From Wikipedia, the free encyclopedia

In string theory and related theories (such as supergravity theories), a brane is a physical object that generalizes the notion of a zero-dimensional point particle, a one-dimensional string, or a two-dimensional membrane to higher-dimensional objects. Branes are dynamical objects which can propagate through spacetime according to the rules of quantum mechanics. They have mass and can have other attributes such as charge.

Mathematically, branes can be represented within categories, and are studied in pure mathematics for insight into homological mirror symmetry and noncommutative geometry.

The word "brane" originated in 1987 as a contraction of "membrane".[1]


A point particle is a 0-brane, of dimension zero; a string, named after vibrating musical strings, is a 1-brane; a membrane, named after vibrating membranes such as drumheads, is a 2-brane.[2] The corresponding object of arbitrary dimension p is called a p-brane, a term coined by M. J. Duff et al. in 1988.[3]

A p-brane sweeps out a (p+1)-dimensional volume in spacetime called its worldvolume. Physicists often study fields analogous to the electromagnetic field, which live on the worldvolume of a brane.[4]


A pair of surfaces joined by wavy line segments.
Open strings attached to a pair of D-branes

In string theory, a string may be open (forming a segment with two endpoints) or closed (forming a closed loop). D-branes are an important class of branes that arise when one considers open strings. As an open string propagates through spacetime, its endpoints are required to lie on a D-brane. The letter "D" in D-brane refers to the Dirichlet boundary condition, which the D-brane satisfies.[5]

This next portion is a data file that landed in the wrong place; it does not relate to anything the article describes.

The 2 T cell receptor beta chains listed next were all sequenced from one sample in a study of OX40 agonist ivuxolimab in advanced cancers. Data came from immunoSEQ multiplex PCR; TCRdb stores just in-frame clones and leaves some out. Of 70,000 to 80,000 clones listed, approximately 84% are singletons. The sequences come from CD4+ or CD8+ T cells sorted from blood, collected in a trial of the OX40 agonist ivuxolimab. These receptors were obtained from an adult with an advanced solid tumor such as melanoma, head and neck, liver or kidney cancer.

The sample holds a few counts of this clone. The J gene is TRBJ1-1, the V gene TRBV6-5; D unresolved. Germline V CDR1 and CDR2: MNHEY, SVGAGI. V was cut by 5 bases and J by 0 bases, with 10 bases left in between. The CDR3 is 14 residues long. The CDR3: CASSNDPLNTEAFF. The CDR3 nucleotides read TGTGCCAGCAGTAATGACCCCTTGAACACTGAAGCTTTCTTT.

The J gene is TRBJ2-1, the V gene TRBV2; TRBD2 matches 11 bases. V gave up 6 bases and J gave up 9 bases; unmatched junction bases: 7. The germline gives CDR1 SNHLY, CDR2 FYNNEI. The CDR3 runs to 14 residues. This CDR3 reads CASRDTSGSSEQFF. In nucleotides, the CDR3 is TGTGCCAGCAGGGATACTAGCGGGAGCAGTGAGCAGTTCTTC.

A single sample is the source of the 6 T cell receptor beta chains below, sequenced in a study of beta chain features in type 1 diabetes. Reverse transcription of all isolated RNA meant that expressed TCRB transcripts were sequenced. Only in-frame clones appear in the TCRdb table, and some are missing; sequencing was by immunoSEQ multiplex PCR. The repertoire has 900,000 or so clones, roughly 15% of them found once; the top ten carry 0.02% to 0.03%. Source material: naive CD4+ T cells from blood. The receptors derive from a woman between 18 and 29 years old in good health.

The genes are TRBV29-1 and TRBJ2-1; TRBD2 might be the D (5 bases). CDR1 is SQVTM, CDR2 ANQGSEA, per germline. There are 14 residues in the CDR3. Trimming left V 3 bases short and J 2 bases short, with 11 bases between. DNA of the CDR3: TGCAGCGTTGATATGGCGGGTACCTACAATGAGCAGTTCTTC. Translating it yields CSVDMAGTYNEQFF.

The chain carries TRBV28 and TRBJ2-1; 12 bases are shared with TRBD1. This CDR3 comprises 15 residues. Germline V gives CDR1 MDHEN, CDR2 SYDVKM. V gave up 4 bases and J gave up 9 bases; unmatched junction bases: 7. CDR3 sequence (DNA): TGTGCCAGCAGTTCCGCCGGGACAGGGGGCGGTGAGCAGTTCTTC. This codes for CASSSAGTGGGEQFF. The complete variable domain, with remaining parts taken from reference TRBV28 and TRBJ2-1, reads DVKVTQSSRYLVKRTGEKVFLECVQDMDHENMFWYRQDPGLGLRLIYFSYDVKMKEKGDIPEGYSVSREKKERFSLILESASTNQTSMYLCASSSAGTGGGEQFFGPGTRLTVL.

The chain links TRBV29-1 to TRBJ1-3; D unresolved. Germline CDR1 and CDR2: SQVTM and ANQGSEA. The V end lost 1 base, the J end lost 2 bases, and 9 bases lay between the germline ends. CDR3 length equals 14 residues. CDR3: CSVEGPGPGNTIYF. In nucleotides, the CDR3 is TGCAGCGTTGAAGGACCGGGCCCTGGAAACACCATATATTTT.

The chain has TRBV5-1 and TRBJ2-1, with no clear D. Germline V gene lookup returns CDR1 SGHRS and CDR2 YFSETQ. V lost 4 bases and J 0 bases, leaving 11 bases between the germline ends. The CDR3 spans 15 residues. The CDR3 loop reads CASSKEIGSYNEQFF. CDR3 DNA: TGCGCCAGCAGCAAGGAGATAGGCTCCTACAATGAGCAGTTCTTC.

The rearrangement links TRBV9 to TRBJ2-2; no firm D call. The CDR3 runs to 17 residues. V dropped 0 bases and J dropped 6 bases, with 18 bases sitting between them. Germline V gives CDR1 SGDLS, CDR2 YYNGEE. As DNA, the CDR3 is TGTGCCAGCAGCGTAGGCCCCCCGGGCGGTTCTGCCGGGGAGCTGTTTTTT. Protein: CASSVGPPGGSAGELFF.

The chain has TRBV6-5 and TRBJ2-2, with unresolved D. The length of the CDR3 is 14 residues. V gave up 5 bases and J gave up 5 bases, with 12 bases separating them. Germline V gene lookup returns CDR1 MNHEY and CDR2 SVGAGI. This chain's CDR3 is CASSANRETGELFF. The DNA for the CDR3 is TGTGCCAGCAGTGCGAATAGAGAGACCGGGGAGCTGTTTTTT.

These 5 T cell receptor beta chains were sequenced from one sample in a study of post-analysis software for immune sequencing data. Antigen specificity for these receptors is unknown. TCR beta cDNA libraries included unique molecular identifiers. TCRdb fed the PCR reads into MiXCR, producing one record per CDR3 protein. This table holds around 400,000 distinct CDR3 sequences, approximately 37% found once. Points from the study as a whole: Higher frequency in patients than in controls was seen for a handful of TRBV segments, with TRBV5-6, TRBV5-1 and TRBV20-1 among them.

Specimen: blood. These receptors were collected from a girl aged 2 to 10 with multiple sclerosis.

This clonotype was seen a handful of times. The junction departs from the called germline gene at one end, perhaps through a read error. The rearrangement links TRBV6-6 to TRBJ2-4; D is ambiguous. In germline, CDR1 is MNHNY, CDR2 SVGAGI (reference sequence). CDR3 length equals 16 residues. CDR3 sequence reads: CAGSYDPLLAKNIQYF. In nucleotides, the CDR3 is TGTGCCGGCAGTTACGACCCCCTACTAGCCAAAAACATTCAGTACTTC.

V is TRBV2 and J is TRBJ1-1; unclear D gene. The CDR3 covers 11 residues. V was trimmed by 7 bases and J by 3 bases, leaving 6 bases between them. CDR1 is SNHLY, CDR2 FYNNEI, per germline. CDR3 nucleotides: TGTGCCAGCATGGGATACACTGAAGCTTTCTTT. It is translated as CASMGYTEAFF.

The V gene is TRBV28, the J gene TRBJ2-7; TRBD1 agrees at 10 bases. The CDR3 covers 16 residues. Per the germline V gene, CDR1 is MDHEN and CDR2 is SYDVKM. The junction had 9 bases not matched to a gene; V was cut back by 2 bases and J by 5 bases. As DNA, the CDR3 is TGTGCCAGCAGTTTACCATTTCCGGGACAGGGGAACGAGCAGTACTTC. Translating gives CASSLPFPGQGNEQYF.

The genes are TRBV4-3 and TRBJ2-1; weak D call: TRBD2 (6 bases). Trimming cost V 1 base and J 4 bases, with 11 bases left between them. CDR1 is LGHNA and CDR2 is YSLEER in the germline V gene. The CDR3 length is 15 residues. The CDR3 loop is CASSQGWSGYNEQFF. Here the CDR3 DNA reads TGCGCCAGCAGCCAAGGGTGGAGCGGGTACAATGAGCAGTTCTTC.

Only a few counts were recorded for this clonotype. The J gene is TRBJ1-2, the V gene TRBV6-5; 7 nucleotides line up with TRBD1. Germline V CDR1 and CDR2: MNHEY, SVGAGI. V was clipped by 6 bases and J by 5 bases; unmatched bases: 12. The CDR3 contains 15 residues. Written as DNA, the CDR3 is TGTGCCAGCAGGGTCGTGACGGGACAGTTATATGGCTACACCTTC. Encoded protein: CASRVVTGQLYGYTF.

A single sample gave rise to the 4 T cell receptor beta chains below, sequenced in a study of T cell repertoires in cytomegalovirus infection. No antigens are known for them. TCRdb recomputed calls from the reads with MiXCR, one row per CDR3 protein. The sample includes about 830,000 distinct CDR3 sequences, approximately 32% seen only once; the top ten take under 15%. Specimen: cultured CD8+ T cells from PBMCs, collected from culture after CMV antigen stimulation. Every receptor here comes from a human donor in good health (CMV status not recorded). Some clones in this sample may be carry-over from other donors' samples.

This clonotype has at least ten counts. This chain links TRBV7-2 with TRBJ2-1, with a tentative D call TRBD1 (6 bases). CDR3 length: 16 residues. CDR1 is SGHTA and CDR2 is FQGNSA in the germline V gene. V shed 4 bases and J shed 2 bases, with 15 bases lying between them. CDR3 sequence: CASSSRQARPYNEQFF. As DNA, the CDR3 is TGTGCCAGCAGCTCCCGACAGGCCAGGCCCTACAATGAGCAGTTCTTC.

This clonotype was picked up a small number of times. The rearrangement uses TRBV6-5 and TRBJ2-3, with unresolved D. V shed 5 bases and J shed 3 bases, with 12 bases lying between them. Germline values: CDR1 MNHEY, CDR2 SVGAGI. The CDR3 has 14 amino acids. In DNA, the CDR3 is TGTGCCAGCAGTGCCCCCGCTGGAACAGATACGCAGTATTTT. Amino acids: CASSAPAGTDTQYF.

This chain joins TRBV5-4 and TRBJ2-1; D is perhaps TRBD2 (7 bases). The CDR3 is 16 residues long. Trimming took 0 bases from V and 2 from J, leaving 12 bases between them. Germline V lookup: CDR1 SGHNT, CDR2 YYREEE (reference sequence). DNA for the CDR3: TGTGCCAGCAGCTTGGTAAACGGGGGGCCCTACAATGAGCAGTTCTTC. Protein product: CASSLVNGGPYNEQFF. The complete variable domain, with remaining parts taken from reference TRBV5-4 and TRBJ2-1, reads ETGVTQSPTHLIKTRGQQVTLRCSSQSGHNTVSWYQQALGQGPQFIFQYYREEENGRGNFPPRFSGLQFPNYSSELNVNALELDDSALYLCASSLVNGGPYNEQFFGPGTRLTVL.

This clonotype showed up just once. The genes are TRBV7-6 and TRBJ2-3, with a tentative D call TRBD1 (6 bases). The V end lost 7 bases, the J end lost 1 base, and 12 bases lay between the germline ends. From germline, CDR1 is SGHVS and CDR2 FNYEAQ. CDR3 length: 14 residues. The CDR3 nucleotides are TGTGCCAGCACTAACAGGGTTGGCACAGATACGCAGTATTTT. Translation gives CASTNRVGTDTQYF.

One crucial point about D-branes is that the dynamics on the D-brane worldvolume is described by a gauge theory, a kind of highly symmetric physical theory which is also used to describe the behavior of elementary particles in the standard model of particle physics. This connection has led to important insights into gauge theory and quantum field theory. For example, it led to the discovery of the AdS/CFT correspondence, a theoretical tool that physicists use to translate difficult problems in gauge theory into more mathematically tractable problems in string theory.[6]

Categorical description[edit]

Mathematically, branes can be described using the notion of a category.[7] This is a mathematical structure consisting of objects, and for any pair of objects, a set of morphisms between them. In most examples, the objects are mathematical structures (such as sets, vector spaces, or topological spaces) and the morphisms are functions between these structures.[8] One can likewise consider categories where the objects are D-branes and the morphisms between two branes and are states of open strings stretched between and .[9]

Visualization of a complex mathematical surface with many convolutions and self intersections.
A cross section of a Calabi–Yau manifold

In one version of string theory known as the topological B-model, the D-branes are complex submanifolds of certain six-dimensional shapes called Calabi–Yau manifolds, together with additional data that arise physically from having charges at the endpoints of strings.[10] Intuitively, one can think of a submanifold as a surface embedded inside of a Calabi–Yau manifold, although submanifolds can also exist in dimensions different from two.[11] In mathematical language, the category having these branes as its objects is known as the derived category of coherent sheaves on the Calabi–Yau.[12] In another version of string theory called the topological A-model, the D-branes can again be viewed as submanifolds of a Calabi–Yau manifold. Roughly speaking, they are what mathematicians call special Lagrangian submanifolds.[13] This means, among other things, that they have half the dimension of the space in which they sit, and they are length-, area-, or volume-minimizing.[14] The category having these branes as its objects is called the Fukaya category.[15]